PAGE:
3. Air Flow. Spartan sweater boxes must have ample air flow and oxygenation. This is especially important when it comes to tank hygiene. Poor air circulation can cause odor and toxin (ammonia from wastes, for example) build-up and this can be seriously detrimental to the psychological and physical wellbeing of your pet. Drilling plenty of air holes and ensuring plenty of air circulation is a big deal, folks.

4. Humidity. Maintaining ample humidity in a tank that has only newspaper or paper toweling for substrate is very difficult. If you notice the scales on your snake or lizard curling up at the edges, your pet is dehydrating. Humidity is too low. If your tank walls “sweat” on the inside or the tank smells funny, you have too much humidity build-up. Either scenario is bad. The level of humidity you chose to maintain in your Spartan tank will largely depend on the species you are housing. Obviously, dart frogs need higher humidity levels than do rosy boas.

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5. Lighting. This is a really hard one to satisfy. How do you supply ample UV lighting inside a shoebox sized tote if you have a species that requires it? Better think about this before you opt out of building a larger, more expensive naturalistic terrarium.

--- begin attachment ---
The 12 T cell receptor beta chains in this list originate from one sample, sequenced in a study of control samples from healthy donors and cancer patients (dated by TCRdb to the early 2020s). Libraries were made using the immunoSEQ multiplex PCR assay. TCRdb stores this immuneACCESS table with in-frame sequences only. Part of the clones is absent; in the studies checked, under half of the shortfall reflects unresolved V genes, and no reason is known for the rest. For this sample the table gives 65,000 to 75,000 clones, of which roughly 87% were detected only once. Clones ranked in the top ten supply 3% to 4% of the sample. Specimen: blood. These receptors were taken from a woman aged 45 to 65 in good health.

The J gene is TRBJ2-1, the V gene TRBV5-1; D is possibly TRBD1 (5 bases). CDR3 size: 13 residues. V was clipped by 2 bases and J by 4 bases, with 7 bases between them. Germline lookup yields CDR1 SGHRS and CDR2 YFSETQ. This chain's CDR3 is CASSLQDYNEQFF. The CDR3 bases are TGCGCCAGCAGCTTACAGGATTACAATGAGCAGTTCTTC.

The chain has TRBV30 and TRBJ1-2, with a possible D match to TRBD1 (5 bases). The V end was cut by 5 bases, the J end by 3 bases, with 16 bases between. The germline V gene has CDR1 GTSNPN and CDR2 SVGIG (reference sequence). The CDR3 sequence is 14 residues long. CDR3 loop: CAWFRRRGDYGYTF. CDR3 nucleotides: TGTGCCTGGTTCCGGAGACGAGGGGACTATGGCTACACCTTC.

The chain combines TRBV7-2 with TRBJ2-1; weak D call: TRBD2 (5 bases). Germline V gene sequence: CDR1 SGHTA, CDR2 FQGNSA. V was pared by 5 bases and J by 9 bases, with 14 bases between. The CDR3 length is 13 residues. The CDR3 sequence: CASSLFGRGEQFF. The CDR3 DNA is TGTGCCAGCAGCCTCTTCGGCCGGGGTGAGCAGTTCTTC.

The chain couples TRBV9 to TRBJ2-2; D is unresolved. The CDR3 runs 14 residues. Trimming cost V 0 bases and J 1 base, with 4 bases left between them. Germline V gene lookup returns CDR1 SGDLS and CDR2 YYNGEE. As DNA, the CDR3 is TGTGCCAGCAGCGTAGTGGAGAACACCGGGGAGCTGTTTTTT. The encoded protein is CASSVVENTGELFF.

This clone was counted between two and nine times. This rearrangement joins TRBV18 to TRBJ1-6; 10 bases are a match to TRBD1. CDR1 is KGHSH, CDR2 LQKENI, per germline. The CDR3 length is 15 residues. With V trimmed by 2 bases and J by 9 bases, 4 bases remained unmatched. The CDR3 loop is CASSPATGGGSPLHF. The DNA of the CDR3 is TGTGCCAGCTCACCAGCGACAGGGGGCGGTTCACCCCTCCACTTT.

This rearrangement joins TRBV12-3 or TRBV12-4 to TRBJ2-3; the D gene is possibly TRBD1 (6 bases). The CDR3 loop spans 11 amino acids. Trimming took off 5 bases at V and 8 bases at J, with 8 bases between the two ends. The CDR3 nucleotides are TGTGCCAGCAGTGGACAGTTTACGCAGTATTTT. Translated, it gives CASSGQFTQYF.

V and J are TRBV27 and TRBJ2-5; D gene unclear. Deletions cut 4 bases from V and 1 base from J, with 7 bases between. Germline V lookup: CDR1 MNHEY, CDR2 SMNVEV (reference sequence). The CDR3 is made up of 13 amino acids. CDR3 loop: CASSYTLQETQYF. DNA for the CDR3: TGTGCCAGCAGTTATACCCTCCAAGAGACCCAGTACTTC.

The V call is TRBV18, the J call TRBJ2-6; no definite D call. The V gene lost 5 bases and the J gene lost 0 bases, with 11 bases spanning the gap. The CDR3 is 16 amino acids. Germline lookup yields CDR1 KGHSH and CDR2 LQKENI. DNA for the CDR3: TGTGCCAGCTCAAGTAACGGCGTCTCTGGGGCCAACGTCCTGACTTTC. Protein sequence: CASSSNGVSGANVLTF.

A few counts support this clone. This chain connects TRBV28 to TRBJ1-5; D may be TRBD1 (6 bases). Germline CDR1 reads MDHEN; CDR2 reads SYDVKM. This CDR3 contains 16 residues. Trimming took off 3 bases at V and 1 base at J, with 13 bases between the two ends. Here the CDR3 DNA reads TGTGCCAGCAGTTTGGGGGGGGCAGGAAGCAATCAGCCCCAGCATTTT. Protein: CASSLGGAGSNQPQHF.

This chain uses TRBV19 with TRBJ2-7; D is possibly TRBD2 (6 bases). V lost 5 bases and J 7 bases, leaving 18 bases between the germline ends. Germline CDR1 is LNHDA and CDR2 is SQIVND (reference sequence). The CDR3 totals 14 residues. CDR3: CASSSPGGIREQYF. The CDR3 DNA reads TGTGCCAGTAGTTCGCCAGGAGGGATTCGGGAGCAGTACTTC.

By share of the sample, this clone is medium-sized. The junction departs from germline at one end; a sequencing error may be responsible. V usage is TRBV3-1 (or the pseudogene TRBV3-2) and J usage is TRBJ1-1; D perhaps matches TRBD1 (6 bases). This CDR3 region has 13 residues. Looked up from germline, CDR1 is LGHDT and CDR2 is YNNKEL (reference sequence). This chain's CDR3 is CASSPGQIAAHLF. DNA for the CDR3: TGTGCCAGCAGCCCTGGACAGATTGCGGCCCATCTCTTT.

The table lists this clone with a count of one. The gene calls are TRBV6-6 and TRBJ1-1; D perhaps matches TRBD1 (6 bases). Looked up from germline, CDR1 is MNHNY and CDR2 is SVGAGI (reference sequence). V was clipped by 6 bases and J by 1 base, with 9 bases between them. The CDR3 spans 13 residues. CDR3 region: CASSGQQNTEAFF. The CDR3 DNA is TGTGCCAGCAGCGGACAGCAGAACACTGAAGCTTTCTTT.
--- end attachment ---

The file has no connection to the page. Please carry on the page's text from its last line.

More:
6. Water. Make sure your pet always has a constant supply of clean, fresh water. This is non-negotiable, except in the extremely rare case of a herp that spends too much time in its water dish (unobserved) and has contracted a skin disorder; such an animal must be watered by its keeper under strict terms of supervision until the condition is over. It has been my experience through the years that the majority of premature reptile, amphibian and invertebrate deaths are, in some way, related to improper methods of waters (including drowning and dehydration).

At the end of the day, I am a major advocate of fostering the best, most sustainable relationship possible between the herp-hobbyist and his or her chosen species of herp or invertebrate. I love reptiles and amphibians, and I love helping people find new and better ways to keep and maintain their scaly little friends. Thus, I will say this: if you own a herp or invert that can thrive in a Spartan enclosure built of a sweater box, heat tape, and a water dish and hide, then I wish you the very best in building this budget-friendly environment and keeping your pet healthy and safe in it. If, however, your pet requires more room, more vegetation and more lighting than such a Spartan enclosure can provide, then your duty as a responsible pet owner is clear. Do you research, my friends, and experiment around with a lot of tank designs and styles. I assure you, there is a style and size of terrarium out there that will satisfy your needs in terms of space and budget, and your pet’s needs in terms of naturalistic habitat, room to grow and ability to thrive. Good luck to you both!